Norwegian Air Shuttle ASA (NAS), western Europe’s fourth-largest discount airline, may apply for a permanent Irish air operator’s certificate as it seeks to establish a low-cost base for its long-haul division.
“We’re having discussions and talks with Irish authorities to get a permanent air operator’s certificate,” Lasse Sandaker-Nielsen, a spokesman for the Fornebu, Norway-based airline said by telephone. “It suits our operations better.”
Norwegian last year ordered 222 Boeing Co. (BA) and Airbus SAS airliners valued at 127 billion kroner ($21.5 billion) and will begin flying its first Boeing 787 Dreamliner on long-haul routes from August 15. The second of eight Dreamliners will arrive later this month, Sandaker-Nielsen said. Both jets have temporary Irish registration, meaning the carrier can employ non-European Union-based pilots, making it possible to recruit crew members from places like Thailand, he said.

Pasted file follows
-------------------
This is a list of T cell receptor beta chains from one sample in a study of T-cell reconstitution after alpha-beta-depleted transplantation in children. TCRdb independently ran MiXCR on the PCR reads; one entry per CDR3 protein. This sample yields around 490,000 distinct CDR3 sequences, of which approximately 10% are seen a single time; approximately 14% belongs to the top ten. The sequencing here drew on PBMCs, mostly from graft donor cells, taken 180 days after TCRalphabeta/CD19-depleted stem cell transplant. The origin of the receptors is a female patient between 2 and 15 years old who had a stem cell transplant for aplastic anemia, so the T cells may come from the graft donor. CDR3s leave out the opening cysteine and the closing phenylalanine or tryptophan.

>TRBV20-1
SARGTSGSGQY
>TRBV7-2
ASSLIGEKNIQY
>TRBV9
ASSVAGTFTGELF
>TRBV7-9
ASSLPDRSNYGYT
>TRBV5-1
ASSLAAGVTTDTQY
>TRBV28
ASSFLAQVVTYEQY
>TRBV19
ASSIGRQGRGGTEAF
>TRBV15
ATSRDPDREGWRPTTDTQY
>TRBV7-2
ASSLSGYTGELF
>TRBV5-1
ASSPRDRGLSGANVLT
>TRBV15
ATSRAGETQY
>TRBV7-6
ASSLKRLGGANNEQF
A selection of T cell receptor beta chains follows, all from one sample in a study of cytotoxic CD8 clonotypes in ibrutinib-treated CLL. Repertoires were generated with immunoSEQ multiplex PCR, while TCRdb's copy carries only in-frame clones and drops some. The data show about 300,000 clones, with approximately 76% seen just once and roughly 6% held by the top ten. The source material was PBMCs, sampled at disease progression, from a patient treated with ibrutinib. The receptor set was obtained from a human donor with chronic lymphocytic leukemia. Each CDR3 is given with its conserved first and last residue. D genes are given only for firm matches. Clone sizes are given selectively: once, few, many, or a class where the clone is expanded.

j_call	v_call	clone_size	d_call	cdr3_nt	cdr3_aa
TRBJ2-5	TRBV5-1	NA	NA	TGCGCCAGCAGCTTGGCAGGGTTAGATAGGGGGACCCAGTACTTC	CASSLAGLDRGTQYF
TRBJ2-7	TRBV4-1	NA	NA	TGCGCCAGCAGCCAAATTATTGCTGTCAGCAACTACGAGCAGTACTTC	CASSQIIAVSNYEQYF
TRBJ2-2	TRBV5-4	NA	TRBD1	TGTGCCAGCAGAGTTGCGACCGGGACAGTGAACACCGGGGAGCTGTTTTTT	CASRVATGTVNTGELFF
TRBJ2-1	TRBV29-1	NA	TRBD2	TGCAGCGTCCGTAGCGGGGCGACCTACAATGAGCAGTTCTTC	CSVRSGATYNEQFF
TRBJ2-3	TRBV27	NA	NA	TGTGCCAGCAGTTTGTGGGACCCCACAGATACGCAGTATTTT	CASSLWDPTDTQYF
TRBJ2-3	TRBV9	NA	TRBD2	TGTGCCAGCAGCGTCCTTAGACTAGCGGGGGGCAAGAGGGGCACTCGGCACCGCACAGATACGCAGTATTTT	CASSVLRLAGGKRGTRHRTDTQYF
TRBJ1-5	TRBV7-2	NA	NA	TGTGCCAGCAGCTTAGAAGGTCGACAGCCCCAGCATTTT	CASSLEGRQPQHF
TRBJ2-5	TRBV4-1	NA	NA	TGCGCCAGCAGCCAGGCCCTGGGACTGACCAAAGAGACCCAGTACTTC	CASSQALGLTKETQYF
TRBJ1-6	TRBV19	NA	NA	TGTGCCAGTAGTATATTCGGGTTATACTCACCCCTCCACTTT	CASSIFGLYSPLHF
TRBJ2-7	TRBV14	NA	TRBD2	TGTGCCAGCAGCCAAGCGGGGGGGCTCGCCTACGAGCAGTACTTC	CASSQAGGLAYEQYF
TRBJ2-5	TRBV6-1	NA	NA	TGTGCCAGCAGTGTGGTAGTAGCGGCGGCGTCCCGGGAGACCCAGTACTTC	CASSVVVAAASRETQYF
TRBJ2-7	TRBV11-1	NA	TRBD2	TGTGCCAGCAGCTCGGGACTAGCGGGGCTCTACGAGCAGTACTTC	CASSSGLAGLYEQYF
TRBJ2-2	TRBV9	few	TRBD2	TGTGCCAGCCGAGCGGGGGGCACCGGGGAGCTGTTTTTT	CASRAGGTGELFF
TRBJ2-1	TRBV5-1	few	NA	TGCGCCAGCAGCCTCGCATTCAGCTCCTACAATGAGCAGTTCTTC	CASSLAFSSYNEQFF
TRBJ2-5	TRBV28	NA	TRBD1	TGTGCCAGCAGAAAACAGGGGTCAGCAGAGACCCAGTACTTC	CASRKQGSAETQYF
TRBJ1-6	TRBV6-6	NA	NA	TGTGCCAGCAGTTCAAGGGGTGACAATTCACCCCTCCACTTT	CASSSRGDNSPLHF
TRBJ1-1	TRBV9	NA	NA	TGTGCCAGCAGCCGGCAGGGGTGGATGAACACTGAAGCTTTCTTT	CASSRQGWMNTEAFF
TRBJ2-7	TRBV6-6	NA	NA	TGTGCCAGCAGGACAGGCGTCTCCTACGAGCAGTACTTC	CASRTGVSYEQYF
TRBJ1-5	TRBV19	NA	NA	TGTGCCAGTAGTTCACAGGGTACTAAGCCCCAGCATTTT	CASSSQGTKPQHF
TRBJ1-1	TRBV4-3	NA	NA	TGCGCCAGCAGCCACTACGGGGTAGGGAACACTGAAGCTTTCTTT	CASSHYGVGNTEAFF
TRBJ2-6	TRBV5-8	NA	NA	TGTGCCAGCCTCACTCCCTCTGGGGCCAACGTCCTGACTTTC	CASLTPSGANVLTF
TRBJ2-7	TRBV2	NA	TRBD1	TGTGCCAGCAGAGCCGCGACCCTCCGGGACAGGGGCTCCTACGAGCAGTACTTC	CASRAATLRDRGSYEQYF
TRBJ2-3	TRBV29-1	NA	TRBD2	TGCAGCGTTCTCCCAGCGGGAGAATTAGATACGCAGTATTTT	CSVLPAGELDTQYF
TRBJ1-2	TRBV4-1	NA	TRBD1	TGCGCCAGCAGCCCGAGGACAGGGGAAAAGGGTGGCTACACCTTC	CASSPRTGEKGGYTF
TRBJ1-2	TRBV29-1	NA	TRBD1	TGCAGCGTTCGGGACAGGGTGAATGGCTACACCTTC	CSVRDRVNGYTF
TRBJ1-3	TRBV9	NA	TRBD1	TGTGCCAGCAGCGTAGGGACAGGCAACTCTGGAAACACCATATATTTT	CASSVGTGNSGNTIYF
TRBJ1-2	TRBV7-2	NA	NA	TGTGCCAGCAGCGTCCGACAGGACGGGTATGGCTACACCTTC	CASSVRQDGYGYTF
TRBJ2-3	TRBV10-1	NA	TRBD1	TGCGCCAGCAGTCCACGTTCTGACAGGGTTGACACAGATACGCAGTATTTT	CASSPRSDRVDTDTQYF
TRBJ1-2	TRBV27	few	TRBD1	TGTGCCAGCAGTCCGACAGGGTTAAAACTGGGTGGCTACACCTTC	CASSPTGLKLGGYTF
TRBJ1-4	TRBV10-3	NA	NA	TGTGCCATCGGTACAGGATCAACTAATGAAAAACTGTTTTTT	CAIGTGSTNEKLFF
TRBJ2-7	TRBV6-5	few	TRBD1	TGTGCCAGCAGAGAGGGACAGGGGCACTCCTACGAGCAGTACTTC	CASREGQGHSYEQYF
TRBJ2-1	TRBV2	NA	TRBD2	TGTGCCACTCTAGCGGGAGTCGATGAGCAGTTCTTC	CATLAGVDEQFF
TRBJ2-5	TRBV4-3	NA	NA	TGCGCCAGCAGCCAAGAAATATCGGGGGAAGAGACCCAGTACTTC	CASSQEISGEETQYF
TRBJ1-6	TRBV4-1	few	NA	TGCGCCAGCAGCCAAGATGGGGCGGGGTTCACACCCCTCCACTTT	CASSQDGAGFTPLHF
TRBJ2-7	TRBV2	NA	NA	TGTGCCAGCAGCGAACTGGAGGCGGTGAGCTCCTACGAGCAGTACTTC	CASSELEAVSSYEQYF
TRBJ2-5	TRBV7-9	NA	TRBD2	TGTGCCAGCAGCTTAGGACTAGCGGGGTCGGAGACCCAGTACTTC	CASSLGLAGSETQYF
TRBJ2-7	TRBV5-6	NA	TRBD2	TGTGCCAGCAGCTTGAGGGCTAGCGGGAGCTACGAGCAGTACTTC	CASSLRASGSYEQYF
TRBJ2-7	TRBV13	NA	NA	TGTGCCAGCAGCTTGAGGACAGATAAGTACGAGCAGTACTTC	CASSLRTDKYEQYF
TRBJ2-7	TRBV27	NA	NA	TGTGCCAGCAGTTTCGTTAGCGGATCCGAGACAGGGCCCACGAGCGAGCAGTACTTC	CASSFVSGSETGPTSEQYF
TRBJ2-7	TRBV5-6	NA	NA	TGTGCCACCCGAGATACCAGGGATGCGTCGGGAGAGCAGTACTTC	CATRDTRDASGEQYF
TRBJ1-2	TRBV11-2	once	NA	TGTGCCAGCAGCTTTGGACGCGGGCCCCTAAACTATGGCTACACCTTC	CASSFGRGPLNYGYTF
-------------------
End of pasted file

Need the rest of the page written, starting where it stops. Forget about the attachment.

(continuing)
Only long-haul jets are being considered for registration outside of Norway, Sandaker-Nielsen said. The airline considered applying in other European countries including Sweden before settling on Ireland, he said.
Norwegian, founded in 1993, switched to a discount model in 2001, emulating Ryanair Holdings Plc (RYA) and EasyJet Plc. (EZJ) It is western Europe’s fourth-largest low-cost airline, after Ryanair, EasyJet and Air Berlin Plc. (AB1)
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